For example the second Laserburn scenario I wrote borrows from the origianl Rogue Trader Death World climate rules, a simple device to heavily effect the game, and also bring about closure so it isn’t a simple fight to the death.

      • ruarigh says:

        That all sounds good to me. I shall be interested to see how the scenarios pan out. I am quite taken with a number of rules sets (Tomorrow’s War, Wargods of Aegyptus, etc) that include a set of scenarios as part of the rules, and then you dice to see which one you will play. Randomising the scenarios and then creating a narrative to link them is a great way to play a campaign.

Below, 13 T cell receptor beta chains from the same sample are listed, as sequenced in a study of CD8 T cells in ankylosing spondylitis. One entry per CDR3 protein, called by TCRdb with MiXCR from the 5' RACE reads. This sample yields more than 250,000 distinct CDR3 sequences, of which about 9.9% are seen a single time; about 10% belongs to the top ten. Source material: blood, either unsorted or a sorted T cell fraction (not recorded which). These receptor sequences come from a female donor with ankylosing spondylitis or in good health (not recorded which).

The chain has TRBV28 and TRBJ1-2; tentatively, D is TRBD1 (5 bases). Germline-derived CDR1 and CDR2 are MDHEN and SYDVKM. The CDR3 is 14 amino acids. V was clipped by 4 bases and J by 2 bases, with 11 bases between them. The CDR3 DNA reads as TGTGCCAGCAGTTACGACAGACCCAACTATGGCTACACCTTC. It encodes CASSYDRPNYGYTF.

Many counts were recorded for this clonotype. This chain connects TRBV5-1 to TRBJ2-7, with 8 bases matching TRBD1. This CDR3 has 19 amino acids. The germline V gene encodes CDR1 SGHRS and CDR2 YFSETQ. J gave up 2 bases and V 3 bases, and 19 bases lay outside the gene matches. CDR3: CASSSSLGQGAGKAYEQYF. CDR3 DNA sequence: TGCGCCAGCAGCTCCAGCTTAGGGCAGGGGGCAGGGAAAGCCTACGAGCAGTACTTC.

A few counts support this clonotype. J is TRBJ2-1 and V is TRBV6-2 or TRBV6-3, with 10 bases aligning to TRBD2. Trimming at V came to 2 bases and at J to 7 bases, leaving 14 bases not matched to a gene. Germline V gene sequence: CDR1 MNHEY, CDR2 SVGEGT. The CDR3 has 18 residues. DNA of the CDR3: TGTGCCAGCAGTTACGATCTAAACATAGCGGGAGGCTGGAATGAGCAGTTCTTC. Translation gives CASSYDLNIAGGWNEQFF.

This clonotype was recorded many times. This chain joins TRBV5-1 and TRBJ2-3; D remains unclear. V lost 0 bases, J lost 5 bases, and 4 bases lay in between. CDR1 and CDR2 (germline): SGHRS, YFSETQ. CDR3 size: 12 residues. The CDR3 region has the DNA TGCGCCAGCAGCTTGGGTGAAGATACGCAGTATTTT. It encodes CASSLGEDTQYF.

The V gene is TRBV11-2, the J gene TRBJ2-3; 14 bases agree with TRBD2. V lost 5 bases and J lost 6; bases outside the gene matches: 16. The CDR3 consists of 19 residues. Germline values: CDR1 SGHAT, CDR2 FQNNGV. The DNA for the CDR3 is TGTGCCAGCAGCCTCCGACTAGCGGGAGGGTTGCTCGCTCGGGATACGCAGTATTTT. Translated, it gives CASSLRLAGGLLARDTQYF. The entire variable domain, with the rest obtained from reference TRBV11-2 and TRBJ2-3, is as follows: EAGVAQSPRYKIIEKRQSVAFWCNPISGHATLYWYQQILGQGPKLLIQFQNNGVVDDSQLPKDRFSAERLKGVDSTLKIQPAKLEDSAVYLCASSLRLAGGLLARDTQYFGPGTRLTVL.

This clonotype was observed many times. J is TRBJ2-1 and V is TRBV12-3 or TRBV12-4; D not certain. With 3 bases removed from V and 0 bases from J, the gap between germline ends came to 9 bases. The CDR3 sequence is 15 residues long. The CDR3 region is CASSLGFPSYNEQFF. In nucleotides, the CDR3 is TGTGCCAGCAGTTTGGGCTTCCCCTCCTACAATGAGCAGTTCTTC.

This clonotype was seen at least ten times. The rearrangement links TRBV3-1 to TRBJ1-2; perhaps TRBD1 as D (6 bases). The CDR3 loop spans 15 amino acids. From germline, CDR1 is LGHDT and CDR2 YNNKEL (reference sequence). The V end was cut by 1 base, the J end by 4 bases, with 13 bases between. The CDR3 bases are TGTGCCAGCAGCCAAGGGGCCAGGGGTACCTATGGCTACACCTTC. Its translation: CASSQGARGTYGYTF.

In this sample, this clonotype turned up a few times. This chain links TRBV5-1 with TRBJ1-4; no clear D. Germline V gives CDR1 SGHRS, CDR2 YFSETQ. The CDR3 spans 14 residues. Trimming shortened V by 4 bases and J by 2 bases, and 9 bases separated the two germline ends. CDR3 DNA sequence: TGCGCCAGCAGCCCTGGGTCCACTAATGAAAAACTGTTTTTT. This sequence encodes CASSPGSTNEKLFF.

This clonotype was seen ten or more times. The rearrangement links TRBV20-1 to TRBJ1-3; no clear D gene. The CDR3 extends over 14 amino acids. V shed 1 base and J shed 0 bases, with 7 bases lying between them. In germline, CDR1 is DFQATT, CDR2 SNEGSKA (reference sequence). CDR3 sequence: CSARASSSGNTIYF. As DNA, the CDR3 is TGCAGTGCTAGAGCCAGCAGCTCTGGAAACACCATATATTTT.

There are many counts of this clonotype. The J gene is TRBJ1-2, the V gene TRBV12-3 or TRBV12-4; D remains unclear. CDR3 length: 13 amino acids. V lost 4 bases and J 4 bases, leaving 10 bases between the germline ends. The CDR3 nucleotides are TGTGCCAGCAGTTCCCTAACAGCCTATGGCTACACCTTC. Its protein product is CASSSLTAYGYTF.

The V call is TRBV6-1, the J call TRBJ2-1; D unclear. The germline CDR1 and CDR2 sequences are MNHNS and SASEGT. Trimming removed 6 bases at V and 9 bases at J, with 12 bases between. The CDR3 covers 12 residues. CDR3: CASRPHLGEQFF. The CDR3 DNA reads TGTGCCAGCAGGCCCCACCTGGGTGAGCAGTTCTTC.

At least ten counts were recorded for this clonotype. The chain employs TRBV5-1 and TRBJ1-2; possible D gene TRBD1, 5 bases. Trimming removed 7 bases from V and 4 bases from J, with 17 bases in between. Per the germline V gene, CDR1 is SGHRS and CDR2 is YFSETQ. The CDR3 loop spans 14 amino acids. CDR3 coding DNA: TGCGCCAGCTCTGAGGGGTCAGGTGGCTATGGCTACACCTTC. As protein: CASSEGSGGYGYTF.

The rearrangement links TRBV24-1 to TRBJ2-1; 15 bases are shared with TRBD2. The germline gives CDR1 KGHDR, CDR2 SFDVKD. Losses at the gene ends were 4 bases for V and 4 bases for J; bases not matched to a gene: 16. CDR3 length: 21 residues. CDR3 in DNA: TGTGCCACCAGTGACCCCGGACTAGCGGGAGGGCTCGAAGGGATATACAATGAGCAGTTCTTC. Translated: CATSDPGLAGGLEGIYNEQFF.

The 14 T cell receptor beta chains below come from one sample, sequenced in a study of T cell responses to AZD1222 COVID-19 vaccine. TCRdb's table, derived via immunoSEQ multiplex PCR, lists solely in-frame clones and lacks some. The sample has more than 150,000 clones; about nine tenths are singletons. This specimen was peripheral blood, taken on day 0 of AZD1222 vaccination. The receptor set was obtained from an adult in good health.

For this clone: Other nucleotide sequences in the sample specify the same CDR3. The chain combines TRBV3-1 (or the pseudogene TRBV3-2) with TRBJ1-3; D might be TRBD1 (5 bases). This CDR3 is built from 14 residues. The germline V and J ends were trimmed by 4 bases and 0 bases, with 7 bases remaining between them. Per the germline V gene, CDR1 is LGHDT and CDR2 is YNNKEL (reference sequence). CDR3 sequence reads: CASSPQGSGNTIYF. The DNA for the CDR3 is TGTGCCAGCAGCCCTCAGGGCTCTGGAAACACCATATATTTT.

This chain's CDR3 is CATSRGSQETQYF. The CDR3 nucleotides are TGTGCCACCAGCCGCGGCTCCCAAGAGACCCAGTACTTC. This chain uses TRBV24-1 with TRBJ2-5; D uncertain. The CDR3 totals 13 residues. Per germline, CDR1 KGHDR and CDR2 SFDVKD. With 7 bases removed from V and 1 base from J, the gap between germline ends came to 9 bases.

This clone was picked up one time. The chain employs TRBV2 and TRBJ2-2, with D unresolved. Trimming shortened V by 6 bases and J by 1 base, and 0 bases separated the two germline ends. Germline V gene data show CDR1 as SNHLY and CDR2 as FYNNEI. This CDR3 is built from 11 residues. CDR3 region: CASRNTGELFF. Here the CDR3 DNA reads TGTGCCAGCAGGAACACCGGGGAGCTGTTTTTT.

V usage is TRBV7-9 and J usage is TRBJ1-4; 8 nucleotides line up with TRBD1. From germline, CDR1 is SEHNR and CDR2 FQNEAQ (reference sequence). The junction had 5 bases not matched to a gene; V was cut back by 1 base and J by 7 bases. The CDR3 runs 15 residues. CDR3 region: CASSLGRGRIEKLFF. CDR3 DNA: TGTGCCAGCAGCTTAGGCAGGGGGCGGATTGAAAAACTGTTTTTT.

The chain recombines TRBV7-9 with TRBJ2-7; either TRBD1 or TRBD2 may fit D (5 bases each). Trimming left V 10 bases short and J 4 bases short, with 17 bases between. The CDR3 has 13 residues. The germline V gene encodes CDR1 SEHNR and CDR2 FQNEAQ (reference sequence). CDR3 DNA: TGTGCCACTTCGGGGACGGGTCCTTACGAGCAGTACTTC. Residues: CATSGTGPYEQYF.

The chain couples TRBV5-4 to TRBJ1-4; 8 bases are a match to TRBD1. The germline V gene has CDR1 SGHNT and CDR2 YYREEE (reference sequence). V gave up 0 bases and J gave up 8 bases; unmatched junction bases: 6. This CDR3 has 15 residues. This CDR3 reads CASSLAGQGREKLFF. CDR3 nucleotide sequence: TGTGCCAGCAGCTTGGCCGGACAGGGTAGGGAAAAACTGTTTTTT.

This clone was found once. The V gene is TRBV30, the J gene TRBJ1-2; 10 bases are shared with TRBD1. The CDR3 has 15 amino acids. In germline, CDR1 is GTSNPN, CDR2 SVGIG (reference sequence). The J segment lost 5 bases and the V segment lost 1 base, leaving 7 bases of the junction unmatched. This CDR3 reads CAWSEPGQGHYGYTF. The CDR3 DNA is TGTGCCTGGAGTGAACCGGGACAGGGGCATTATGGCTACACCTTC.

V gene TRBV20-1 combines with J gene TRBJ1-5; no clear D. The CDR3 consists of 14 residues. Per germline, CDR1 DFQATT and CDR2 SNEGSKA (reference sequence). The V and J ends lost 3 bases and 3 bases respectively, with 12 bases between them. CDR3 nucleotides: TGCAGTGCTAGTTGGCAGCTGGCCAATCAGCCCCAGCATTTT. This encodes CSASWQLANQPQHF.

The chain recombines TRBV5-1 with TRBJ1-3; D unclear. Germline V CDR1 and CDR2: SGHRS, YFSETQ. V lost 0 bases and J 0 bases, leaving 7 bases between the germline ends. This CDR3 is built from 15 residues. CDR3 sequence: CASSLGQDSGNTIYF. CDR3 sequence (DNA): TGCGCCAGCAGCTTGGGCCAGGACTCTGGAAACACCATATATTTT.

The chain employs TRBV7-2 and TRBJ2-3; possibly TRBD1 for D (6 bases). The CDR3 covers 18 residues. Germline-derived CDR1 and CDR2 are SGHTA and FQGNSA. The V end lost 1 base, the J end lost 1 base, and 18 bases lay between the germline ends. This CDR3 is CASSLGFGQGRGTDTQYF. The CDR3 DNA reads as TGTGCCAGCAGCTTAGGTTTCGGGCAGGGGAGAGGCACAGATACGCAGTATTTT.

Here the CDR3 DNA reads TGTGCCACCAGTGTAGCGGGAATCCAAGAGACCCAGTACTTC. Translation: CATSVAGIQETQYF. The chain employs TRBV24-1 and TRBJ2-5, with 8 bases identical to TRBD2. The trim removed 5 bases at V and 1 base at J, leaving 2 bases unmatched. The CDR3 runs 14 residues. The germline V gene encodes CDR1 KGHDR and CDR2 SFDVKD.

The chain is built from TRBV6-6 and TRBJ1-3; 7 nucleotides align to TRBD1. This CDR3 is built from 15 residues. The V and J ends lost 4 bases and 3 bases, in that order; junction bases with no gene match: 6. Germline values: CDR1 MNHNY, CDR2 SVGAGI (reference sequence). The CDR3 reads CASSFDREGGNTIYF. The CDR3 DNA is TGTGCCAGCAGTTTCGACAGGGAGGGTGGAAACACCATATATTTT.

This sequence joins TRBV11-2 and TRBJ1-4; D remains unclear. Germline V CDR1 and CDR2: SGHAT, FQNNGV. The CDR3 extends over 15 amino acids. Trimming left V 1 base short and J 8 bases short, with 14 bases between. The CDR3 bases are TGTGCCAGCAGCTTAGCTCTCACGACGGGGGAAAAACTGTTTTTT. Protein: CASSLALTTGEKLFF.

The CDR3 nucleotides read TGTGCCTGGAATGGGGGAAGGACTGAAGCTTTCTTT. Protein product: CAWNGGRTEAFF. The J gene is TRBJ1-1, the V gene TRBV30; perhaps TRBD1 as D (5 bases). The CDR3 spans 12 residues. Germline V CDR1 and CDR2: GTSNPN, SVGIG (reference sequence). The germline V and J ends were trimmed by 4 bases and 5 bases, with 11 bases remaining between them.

Do you have ‘Platoon Forward’? I like the campaign system in that, and I think it would adapt nicely to Laserburn.

        The scenarios for ‘Urban War’ from Urban Mammoth, might also be good inspiration for you. I believe they were free to download, last I looked.

  2. Roo says:


    Have you ever looked at Crossfire? It is an interesting concept that to be honest often takes traditional gamers a while to get to grips with ( if at all?) but if played right does give an interesting game. I have the rules and scenario books if you want a glance.

  3. ruarigh says:

    Another thought that occurred to me would be to try the mini-games/mini-campaign set-up of the RFCM rules from Peter Pig. They provide force variability and a means of determining who sets up where, through a mini-game that you play before the battle. I always liked the battleships-style game that decided attacker and defender in PBI2.